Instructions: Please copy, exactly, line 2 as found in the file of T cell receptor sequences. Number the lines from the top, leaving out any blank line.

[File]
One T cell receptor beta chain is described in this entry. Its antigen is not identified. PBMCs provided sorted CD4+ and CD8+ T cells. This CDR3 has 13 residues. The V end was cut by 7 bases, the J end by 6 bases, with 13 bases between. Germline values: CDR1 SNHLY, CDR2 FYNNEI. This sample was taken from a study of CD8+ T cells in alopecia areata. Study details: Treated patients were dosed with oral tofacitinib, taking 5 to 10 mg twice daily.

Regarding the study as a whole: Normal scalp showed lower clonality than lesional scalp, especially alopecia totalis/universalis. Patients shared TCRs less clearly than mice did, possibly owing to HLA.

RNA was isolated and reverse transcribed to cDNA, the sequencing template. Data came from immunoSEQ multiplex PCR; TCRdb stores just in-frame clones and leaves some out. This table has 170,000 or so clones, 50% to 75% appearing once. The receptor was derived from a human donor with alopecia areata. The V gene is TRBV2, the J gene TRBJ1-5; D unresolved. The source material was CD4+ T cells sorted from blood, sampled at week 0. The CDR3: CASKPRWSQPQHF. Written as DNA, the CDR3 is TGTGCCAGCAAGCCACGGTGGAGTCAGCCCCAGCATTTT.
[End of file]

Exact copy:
Regarding the study as a whole: Normal scalp showed lower clonality than lesional scalp, especially alopecia totalis/universalis. Patients shared TCRs less clearly than mice did, possibly owing to HLA.